Ten goals in four days in wins against Whitehawk and Weston, the latter featuring the first of many Tarpey hat tricks, meant an early exit from the FA Cup in a replay at Gosport wasn’t overly painful. The defence was bolstered by the arrival of international goalkeeper Will Britt on loan from Southampton and full back De Reece Van Der Hyde, and after a Boxing Day win against tenants Hayes & Yeading the Magpies sat in the relative comfort of thirteenth place.
However the season soon began to unravel as only one league match was won in the next seventeen and FA Trophy hopes were ended in a replay defeat at the financial wreck of Farnborough. Drax chose to publicly disclose that Peter Griffin had informed him that this season would be his last as manager, and although the league experience of Maidonian ex professional midfielder David Hunt helped to steady the ship with eight matches of the run drawn,  relegation once again loomed large on the horizon.
The last of these draws was an eight goal thriller on Easter Monday at home to eventual champions Bromley. Two goals from the freshly capped international Clifton sent United into an early lead only for Bromley to be 4-3 ahead as the game entered stoppage time. A lightning volley from Tarpey levelled the score for the final time, and buoyed up by the equaliser, safety was secured at Weston the following Saturday thanks to two more Tarpey goals. This game had an odd postscript as goalkeeper Ashley Timms, literally left the club when the coach arrived back at York Road, following an altercation with a teammate on the journey back.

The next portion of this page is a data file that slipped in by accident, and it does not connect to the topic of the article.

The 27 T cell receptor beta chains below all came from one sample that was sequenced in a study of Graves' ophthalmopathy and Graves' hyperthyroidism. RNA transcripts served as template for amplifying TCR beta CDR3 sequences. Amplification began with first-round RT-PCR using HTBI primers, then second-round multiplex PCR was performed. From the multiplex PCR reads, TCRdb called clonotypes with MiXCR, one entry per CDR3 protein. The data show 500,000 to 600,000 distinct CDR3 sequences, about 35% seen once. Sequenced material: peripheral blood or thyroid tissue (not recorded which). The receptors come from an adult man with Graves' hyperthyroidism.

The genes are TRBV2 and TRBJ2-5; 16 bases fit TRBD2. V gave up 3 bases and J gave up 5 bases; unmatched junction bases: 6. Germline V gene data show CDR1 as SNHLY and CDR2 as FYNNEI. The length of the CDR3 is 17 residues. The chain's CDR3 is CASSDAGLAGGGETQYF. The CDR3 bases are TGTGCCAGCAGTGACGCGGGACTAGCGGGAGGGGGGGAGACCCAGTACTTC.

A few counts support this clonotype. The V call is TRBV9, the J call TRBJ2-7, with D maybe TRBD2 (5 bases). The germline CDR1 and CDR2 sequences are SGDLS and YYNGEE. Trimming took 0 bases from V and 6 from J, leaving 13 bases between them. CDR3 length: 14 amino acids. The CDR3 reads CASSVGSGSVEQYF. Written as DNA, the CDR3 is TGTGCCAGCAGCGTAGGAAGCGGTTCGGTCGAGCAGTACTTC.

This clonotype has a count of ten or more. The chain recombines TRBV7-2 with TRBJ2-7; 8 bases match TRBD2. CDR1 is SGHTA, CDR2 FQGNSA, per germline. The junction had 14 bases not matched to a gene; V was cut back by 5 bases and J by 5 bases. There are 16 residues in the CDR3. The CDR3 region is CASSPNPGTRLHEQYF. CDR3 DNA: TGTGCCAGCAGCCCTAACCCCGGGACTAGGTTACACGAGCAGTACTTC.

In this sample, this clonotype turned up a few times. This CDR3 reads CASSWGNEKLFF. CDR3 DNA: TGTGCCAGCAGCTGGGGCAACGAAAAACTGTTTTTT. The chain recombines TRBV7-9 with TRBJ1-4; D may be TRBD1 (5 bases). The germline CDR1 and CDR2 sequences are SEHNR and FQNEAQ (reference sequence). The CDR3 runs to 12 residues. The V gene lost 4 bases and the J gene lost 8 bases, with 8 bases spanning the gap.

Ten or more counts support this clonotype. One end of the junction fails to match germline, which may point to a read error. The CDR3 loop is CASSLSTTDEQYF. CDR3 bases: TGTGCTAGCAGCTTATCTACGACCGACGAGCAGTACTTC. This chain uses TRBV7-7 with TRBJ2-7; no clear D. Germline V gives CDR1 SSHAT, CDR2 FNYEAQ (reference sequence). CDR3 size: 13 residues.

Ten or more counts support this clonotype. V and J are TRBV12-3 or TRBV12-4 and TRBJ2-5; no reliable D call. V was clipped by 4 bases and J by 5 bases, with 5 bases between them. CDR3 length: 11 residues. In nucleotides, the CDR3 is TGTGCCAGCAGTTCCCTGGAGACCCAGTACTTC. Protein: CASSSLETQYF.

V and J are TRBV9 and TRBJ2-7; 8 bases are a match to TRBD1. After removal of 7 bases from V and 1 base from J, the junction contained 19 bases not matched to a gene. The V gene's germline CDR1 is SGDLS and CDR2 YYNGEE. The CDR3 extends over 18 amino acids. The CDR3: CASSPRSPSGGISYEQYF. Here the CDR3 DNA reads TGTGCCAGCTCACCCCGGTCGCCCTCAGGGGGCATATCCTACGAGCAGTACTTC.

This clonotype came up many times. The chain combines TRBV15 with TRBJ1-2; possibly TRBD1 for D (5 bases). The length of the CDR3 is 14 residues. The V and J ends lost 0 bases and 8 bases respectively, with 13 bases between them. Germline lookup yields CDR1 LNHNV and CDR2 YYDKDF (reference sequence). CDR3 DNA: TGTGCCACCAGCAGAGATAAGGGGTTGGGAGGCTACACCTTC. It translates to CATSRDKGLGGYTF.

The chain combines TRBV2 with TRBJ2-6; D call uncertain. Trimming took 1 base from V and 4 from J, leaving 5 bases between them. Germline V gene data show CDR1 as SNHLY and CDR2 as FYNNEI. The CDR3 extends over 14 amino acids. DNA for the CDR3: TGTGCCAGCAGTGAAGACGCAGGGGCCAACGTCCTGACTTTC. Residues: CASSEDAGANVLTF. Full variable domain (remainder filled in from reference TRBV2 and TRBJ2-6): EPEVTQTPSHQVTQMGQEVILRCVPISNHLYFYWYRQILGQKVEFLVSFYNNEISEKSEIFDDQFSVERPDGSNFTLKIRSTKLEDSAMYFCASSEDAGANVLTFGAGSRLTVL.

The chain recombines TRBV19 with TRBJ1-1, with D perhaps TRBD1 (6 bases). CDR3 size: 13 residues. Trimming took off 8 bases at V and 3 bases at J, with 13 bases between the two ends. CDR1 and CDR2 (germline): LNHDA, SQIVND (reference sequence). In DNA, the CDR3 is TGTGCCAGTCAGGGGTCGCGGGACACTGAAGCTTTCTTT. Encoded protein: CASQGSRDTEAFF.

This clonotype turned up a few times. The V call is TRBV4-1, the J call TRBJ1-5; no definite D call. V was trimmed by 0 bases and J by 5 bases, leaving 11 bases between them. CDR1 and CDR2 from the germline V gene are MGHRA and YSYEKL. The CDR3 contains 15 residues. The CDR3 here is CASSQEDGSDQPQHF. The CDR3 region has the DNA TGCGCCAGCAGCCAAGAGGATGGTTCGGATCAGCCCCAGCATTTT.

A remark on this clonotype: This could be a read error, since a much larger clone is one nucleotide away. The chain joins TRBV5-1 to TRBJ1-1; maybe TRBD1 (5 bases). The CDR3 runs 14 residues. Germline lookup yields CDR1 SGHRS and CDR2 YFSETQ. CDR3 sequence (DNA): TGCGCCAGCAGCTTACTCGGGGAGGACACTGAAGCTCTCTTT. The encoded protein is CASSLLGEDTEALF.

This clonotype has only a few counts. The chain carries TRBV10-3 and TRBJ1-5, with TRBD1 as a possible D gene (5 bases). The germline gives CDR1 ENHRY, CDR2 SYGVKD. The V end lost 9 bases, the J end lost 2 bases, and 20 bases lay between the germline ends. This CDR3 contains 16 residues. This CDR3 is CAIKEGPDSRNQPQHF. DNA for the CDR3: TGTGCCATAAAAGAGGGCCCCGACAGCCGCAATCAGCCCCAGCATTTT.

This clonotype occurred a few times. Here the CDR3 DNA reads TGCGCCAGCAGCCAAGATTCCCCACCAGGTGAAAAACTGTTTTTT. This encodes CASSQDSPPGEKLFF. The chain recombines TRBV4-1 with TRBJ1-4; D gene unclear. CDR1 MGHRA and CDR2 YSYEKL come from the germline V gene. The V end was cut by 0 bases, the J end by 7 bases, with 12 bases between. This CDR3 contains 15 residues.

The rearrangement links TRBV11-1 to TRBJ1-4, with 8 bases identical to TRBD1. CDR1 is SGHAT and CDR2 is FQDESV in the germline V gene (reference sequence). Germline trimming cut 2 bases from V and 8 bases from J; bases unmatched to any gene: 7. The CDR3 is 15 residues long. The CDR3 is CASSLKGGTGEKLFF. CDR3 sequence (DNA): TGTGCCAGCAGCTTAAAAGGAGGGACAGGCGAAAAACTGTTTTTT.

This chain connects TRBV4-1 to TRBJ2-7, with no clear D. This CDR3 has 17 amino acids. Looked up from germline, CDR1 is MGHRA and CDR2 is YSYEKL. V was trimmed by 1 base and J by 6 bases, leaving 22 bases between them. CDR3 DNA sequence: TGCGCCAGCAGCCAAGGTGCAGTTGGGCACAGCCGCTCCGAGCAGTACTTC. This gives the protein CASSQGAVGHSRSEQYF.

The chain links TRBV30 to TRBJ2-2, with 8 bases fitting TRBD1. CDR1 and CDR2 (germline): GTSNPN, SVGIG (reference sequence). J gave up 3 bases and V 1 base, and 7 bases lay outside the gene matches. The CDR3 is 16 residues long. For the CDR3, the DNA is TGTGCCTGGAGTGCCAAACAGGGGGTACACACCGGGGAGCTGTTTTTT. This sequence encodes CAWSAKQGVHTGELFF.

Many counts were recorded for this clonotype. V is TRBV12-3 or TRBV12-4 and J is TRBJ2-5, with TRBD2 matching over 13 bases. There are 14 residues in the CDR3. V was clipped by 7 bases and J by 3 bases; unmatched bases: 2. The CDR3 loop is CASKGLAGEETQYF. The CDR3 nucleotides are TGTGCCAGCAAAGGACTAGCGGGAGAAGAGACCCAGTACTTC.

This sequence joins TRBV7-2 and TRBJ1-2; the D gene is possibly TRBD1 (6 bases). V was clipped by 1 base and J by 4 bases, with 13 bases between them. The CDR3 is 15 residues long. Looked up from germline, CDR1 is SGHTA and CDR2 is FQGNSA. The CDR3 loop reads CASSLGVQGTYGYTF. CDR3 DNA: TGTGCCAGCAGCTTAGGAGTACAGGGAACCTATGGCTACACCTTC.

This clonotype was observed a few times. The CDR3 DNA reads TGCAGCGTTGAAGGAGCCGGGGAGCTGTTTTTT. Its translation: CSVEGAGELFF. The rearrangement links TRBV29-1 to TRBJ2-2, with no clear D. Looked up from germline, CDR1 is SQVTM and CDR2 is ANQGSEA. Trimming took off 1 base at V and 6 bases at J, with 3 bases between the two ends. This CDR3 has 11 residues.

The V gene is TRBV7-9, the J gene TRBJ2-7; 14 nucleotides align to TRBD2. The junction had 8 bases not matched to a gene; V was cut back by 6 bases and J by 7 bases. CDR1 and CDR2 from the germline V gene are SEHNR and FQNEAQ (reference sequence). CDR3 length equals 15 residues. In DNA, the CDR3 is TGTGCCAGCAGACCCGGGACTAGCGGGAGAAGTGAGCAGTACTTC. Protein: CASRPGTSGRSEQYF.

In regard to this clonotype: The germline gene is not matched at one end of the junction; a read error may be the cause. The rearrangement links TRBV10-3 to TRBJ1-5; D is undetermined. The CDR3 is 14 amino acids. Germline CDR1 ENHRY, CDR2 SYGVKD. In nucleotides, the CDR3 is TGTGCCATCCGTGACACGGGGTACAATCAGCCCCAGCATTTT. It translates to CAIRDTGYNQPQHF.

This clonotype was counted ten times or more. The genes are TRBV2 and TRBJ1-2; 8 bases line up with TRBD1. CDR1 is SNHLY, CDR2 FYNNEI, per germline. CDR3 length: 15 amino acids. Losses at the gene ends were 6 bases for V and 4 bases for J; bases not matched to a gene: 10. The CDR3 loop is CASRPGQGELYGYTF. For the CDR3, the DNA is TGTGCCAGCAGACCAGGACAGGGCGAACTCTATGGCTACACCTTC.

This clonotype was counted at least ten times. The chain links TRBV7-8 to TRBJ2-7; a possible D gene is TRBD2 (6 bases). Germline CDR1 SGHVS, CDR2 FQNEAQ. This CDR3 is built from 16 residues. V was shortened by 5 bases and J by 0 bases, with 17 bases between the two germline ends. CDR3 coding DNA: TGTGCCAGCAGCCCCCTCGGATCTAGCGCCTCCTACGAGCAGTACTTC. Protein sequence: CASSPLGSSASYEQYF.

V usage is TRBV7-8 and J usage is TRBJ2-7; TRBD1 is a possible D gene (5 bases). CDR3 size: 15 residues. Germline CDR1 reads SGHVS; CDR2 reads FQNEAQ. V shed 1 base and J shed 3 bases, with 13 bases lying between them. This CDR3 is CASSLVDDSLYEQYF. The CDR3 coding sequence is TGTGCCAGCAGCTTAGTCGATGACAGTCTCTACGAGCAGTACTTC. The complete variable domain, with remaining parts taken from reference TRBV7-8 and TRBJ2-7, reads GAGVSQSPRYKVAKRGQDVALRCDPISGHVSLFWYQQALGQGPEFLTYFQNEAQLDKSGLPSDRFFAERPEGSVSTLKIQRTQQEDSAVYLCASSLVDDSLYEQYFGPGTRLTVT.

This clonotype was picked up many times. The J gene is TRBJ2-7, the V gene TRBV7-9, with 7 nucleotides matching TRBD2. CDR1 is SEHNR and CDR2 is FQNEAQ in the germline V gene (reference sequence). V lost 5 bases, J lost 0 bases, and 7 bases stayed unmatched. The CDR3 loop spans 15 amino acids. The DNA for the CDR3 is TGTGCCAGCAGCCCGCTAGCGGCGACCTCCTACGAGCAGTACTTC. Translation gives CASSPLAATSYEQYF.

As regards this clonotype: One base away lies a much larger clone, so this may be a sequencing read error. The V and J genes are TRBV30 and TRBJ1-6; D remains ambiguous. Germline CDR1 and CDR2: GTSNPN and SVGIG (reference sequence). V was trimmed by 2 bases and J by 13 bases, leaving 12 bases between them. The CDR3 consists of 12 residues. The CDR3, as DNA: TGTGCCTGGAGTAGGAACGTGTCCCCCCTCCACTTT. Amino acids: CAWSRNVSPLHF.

Two weeks later the league season ended at Sutton. Way back in August 2007, Drax achieved his first win for the Magpies at this level, with a 3-2 success at Gander Green Lane. Almost eight years later he signed off on his final league season with Maidenhead with a similar victory which clinched a double over the following season’s champions. club captain Mark Nisbet featuring in the line up for both games.
Drax left with a proven track record to pick and nurture talent, the club receiving many a transfer fee as players moved onwards and upwards. He had an ability to motivate players for big games which led to promotion through the play offs, FA Cup glory and some nerve wracking escapes from relegation. His affability along with the entertainment his teams provided (often in a losing cause) attracted neutrals to the club and turned them into fans. However long standing supporters, suffered endless poor home form due to a consistent failing to build a sustainable defence with a goalkeeper. Coupled with a lack of strategic nous, this led to long winless runs when the only tactic was to change the team, creating a revolving door of long since forgotten players.
Happily Drax left on a high, in his final match winning the County Cup final 4-0 against Aylesbury United at Chesham, his son Jonathan Hippolyte coming off the bench to score. Looking on was a man who would have remembered how his final game in charge of the Magpies had been at the same occasion, at the same ground with a similar result against the same opponents. However his thoughts were certainly more focused on how he would reshape the club to which he was about to return.
With thanks to Mark Smith’s book One For Sorrow Two For Joy for the statistical content of this series.
To read more about this season visit www.mufcheritage.com